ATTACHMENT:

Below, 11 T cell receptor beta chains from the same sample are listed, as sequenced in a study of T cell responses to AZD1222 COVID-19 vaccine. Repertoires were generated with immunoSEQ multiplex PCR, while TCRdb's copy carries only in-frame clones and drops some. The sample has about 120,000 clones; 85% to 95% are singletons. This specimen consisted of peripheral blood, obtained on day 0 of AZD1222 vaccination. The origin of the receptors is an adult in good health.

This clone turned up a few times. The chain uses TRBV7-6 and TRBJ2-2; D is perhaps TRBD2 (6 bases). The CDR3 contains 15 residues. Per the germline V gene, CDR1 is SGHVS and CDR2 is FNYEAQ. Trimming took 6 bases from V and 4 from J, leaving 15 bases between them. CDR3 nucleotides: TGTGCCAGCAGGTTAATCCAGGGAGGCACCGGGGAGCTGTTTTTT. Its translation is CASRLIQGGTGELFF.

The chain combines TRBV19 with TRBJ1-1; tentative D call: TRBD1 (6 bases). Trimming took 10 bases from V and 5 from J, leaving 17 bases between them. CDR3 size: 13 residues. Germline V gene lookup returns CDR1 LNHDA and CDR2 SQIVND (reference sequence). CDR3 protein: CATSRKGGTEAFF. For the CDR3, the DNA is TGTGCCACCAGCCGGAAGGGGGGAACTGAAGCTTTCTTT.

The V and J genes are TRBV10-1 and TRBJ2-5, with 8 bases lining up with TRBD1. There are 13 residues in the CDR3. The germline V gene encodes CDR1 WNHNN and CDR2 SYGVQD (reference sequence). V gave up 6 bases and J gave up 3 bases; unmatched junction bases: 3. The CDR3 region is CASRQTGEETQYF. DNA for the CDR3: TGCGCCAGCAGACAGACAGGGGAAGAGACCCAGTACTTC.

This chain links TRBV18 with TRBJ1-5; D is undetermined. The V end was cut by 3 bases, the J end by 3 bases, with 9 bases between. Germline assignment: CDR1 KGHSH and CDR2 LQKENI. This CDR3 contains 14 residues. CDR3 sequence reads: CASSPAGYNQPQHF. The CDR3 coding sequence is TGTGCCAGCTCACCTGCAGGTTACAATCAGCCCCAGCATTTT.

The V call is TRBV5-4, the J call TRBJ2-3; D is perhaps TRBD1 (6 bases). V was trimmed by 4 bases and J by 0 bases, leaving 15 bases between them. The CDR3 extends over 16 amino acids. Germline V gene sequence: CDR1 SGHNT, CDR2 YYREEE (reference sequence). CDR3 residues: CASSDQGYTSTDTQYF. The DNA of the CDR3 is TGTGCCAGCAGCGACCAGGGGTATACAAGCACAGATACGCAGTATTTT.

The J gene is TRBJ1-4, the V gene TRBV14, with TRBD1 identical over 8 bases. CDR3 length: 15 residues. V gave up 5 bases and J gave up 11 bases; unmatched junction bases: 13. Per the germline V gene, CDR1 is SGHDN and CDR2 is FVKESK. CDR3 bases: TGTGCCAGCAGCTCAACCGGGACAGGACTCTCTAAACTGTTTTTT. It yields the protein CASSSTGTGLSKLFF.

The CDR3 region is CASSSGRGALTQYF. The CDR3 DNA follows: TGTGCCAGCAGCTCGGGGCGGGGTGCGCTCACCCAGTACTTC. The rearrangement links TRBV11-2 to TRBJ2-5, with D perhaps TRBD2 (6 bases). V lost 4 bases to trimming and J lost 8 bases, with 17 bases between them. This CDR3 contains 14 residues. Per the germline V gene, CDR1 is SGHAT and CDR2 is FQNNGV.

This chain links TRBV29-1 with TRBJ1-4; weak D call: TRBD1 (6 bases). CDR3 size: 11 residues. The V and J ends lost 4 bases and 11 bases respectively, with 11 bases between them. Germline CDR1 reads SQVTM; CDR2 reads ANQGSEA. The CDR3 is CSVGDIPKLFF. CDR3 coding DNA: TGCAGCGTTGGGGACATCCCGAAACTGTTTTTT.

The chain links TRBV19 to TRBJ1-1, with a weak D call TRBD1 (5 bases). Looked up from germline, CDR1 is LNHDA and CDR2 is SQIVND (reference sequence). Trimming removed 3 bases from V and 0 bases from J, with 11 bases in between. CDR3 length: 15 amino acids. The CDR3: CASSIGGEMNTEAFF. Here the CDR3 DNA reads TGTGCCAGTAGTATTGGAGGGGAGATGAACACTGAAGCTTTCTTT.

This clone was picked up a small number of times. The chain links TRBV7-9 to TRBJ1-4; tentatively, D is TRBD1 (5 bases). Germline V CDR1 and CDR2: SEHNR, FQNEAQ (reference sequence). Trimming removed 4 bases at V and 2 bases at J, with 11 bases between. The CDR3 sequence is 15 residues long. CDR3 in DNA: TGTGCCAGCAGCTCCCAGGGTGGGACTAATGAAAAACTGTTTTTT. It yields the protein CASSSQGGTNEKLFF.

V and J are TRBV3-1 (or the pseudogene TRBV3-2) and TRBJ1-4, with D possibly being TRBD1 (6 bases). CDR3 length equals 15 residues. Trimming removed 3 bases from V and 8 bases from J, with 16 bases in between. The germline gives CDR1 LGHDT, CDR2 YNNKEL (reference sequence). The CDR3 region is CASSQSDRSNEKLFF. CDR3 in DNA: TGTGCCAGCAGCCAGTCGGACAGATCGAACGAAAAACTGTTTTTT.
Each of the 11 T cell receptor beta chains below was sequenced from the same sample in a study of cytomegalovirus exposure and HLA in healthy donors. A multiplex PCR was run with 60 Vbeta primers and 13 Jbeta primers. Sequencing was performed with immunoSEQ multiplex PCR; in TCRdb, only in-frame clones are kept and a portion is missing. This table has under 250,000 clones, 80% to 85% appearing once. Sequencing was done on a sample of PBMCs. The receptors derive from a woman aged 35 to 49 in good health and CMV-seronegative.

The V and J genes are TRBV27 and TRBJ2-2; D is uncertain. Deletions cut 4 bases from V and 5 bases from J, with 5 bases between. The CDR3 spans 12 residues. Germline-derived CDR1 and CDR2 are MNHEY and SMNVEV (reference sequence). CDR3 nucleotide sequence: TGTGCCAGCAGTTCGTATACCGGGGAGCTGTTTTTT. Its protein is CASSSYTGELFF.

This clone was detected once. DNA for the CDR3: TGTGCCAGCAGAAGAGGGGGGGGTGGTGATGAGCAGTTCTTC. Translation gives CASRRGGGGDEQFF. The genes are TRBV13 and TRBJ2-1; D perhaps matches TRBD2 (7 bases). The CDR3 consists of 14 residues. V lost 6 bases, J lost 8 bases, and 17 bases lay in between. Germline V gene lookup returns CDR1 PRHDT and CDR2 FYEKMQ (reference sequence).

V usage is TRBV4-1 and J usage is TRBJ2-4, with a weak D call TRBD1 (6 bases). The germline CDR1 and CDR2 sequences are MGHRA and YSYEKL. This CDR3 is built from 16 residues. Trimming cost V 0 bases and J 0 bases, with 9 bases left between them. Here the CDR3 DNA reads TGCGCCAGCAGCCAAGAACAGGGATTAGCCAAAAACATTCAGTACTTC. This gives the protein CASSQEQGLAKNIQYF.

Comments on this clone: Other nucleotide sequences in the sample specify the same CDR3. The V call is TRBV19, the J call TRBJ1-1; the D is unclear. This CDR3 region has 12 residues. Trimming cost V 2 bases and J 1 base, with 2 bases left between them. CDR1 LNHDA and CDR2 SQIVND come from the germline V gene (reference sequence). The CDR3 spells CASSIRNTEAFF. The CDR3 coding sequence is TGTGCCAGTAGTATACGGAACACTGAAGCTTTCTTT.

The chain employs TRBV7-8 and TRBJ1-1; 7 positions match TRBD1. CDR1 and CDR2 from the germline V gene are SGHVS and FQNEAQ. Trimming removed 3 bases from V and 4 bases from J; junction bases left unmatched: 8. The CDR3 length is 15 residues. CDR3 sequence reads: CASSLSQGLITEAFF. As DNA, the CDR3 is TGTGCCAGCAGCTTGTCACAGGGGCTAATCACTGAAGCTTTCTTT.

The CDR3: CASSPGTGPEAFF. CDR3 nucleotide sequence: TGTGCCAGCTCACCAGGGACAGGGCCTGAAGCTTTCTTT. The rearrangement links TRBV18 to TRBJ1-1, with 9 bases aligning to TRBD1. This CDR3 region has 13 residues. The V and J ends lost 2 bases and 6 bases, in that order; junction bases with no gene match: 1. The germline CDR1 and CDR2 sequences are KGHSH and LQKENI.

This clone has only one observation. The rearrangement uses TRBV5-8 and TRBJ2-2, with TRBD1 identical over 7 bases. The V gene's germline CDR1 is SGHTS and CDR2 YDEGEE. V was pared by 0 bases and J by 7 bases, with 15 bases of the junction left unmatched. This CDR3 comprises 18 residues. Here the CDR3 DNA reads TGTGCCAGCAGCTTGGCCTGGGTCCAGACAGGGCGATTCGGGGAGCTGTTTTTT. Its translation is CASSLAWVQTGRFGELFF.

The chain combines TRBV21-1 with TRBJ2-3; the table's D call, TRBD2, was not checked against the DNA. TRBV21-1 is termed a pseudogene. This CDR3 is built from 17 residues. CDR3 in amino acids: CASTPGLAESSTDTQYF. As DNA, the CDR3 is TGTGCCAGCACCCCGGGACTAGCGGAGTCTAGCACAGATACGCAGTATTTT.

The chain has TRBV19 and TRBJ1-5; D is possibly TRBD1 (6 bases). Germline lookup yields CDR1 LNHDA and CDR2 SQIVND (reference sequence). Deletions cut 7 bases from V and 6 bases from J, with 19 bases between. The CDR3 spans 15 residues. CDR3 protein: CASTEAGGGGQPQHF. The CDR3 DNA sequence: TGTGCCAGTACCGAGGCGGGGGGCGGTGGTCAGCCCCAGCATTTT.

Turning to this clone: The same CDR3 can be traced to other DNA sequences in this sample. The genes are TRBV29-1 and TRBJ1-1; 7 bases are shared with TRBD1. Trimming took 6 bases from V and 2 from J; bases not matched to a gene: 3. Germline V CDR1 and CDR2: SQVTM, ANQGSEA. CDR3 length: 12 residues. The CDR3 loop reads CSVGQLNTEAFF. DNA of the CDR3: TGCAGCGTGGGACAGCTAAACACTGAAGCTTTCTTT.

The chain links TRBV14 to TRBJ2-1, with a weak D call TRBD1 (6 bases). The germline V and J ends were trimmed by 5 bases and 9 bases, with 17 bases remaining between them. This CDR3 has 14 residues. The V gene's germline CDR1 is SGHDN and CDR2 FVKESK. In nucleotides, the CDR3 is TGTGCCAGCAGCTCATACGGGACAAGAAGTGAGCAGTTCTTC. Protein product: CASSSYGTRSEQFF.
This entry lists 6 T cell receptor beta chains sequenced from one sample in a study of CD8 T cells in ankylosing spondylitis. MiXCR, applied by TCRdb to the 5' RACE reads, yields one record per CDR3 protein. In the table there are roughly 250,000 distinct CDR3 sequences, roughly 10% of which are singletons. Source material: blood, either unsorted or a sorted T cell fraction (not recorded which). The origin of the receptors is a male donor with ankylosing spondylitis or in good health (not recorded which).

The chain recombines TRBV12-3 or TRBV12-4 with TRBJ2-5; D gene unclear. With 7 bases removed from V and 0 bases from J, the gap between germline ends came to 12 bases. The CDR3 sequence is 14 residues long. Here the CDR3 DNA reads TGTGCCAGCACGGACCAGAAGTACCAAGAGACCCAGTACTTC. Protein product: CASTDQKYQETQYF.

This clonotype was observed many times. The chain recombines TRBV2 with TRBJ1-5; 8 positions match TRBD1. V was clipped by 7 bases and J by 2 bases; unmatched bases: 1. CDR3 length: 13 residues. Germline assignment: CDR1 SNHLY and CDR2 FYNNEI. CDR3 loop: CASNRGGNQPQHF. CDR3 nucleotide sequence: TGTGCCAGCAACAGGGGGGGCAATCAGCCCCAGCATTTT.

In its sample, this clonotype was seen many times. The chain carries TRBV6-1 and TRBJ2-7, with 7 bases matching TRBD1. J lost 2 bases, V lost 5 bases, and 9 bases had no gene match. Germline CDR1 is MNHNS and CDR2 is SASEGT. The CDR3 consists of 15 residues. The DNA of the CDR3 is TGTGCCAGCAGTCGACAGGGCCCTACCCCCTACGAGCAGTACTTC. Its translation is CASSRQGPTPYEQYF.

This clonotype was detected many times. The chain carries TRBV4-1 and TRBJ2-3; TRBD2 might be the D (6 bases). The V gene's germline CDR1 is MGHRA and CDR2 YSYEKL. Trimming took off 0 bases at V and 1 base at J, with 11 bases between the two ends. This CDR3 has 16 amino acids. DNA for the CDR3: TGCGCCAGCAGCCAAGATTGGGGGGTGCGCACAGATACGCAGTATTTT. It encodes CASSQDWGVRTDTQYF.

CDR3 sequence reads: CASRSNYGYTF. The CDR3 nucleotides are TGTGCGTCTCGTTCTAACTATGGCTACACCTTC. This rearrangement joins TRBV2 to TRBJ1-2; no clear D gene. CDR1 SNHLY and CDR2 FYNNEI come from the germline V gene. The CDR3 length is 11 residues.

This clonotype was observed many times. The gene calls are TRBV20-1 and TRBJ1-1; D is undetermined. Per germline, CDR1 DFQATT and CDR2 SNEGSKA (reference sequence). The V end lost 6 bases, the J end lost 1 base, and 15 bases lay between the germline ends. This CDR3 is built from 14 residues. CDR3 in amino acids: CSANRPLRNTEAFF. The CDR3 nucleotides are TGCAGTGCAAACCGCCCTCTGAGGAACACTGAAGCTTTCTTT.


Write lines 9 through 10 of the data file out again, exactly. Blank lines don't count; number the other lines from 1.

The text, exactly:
This chain links TRBV29-1 with TRBJ1-4; weak D call: TRBD1 (6 bases). CDR3 size: 11 residues. The V and J ends lost 4 bases and 11 bases respectively, with 11 bases between them. Germline CDR1 reads SQVTM; CDR2 reads ANQGSEA. The CDR3 is CSVGDIPKLFF. CDR3 coding DNA: TGCAGCGTTGGGGACATCCCGAAACTGTTTTTT.

The chain links TRBV19 to TRBJ1-1, with a weak D call TRBD1 (5 bases). Looked up from germline, CDR1 is LNHDA and CDR2 is SQIVND (reference sequence). Trimming removed 3 bases from V and 0 bases from J, with 11 bases in between. CDR3 length: 15 amino acids. The CDR3: CASSIGGEMNTEAFF. Here the CDR3 DNA reads TGTGCCAGTAGTATTGGAGGGGAGATGAACACTGAAGCTTTCTTT.